By Rebecca Pou, Archivist
Conrad Gesner was born in Zurich in 1516. His family was not wealthy, but thanks to various benefactors he was able to study and travel to Straussburg, Paris, Basel, and elsewhere. He became knowledgeable in many topics, including linguistics, botany, and zoology. He also received a medical degree and was a practicing physician.
His most famous work, Historia Animalium, is a well-illustrated, enormous encyclopedia on animals. The work was influential not only due to the quality and quantity of the woodcuts, but also because of its descriptions. Gesner relied heavily on existing works about animals, but he also included his own observations and enlisted many contributors who provided descriptions and specimens.1,2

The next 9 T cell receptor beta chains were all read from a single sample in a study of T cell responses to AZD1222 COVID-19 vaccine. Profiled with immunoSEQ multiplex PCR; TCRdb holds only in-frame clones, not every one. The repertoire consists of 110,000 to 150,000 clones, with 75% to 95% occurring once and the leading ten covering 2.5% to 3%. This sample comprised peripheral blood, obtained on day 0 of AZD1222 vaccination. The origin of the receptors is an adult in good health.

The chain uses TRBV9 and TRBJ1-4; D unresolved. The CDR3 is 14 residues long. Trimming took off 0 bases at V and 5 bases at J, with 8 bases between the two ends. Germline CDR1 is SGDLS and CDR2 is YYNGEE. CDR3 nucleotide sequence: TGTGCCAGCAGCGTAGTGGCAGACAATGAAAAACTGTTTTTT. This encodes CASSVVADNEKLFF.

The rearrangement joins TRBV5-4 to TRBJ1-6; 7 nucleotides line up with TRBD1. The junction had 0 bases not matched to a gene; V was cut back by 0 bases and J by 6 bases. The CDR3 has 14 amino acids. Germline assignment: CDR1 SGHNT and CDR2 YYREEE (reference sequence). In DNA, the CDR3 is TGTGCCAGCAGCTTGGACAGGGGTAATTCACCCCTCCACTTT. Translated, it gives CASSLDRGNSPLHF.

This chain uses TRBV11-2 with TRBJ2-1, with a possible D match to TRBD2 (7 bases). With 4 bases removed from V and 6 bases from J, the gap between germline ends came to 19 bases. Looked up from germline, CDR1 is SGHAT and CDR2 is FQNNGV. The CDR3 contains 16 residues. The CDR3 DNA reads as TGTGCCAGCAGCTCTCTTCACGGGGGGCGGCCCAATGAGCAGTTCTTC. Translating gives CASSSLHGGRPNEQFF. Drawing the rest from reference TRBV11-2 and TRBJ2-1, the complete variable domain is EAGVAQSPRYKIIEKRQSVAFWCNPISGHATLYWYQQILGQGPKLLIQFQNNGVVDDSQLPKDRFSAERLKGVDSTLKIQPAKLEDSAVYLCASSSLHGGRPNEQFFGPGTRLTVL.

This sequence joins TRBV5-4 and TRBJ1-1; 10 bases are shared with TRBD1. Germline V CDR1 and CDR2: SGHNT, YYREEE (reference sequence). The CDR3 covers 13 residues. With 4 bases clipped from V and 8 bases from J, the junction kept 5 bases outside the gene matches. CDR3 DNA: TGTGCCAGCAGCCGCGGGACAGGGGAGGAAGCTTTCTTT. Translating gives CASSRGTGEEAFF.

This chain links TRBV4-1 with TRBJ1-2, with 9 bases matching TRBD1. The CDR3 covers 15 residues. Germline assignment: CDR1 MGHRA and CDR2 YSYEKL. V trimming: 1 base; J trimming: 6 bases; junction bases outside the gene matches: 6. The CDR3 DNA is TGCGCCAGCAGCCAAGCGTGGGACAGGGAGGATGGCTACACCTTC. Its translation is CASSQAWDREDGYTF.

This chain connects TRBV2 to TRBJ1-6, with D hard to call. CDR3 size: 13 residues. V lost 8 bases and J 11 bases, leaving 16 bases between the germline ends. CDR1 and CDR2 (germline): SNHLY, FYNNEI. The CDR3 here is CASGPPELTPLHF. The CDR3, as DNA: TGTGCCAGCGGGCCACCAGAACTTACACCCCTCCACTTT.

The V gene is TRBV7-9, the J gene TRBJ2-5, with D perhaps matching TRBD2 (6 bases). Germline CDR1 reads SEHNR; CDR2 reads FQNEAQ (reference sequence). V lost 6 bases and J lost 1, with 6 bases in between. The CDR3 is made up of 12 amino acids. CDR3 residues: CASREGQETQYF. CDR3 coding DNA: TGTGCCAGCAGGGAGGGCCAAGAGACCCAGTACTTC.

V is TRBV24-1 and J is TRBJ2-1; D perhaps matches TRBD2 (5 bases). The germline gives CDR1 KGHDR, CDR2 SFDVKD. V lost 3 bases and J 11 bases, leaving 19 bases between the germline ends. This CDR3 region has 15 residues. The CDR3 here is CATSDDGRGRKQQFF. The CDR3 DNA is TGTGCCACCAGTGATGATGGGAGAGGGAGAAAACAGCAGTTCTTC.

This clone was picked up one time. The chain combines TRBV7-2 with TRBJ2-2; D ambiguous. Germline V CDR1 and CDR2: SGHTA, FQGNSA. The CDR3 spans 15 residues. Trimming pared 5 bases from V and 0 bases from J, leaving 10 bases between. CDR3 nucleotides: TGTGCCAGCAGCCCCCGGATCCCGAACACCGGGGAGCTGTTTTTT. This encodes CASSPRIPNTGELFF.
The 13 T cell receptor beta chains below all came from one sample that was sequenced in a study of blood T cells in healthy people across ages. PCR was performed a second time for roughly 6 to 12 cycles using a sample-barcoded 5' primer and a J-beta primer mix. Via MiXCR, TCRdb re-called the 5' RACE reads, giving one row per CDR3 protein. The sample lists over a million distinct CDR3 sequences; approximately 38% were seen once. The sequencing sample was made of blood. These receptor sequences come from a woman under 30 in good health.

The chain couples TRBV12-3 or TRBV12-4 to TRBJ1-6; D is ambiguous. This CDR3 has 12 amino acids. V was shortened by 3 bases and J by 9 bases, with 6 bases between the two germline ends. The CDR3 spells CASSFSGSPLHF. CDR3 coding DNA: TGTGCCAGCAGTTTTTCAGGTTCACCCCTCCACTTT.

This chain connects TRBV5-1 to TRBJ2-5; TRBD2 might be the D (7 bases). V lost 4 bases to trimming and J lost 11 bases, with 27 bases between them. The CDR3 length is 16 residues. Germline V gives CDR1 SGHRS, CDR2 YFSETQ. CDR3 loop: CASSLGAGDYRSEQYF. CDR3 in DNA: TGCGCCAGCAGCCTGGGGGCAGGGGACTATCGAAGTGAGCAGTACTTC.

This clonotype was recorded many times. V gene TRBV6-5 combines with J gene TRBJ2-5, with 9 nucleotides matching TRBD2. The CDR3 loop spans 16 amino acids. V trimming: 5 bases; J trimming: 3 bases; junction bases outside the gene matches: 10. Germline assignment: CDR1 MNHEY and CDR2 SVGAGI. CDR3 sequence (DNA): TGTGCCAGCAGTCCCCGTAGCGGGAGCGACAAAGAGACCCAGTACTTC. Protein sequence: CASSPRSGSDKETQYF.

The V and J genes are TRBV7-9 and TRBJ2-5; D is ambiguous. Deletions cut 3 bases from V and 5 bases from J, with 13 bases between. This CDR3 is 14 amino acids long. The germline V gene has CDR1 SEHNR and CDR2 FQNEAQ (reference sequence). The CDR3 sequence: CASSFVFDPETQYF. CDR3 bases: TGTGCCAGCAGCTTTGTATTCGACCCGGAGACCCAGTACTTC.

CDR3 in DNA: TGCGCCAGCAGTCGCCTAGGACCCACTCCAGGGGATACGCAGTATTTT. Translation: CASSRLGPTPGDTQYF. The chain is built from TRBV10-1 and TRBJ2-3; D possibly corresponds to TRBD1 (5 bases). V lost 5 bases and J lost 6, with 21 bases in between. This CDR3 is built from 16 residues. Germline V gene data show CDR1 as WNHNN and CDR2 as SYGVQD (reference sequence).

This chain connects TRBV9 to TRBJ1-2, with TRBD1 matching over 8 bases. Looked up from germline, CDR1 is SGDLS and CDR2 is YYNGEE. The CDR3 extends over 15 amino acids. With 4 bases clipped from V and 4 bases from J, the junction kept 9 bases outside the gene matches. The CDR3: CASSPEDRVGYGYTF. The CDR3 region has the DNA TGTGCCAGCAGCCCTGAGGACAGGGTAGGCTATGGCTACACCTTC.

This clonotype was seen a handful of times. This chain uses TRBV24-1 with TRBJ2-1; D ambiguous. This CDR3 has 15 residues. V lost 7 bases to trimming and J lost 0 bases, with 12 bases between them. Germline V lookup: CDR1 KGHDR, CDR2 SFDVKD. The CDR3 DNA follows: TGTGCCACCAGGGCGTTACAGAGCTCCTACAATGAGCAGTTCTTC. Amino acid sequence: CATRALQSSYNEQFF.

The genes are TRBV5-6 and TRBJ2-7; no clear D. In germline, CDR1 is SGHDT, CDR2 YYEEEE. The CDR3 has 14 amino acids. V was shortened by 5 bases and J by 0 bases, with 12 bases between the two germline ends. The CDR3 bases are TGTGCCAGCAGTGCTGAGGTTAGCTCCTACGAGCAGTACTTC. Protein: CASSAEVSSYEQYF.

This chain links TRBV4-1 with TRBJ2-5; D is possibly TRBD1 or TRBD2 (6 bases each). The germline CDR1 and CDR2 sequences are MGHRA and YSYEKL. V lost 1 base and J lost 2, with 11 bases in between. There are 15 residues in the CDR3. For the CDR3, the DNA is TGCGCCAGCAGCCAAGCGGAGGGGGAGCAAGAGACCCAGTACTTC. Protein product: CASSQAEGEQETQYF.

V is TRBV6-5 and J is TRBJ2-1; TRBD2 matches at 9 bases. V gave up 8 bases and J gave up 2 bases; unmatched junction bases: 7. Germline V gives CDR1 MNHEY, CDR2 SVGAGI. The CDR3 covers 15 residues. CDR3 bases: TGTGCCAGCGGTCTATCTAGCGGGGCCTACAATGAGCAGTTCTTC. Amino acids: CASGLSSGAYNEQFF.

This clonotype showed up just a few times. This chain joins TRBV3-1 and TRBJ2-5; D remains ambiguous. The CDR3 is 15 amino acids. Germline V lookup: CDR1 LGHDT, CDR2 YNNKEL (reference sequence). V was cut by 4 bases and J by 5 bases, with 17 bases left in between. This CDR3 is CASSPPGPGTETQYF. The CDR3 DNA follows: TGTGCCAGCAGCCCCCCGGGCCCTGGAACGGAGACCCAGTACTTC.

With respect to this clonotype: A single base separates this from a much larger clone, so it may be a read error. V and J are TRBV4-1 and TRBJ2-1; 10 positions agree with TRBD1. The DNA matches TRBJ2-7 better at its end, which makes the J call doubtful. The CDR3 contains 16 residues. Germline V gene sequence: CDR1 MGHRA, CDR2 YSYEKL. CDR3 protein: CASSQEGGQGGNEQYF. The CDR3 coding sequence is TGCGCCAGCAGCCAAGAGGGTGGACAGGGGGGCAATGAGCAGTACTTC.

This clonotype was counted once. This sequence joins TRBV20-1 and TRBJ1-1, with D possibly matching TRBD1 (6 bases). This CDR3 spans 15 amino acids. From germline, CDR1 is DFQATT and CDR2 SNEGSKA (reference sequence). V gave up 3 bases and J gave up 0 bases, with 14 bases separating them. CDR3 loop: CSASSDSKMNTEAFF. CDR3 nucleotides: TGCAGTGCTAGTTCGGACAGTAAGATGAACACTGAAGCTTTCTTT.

Five volumes were published in total, the first in 1551 and the last, posthumously, in 1587. The first volume was on quadrupeds that gave birth to live young, the second on quadrupeds that laid eggs, the third on birds, the fourth on fish and aquatic animals, and the last on serpents. Since it is Gesner’s bird-day (get it?), we’re celebrating with some of his flying friends from Liber III of the Historia Animalium. In our copy, a 1585 edition, the woodcuts are hand-colored and many of the birds’ French names were added in by an early reader.
Click on an image to view the gallery:
1. Locy, William A. The growth of biology. New York: Henry Holt and Company, 1925.
2. Locy, William A. Biology and its makers. New York: Henry Holt and Company, 1915.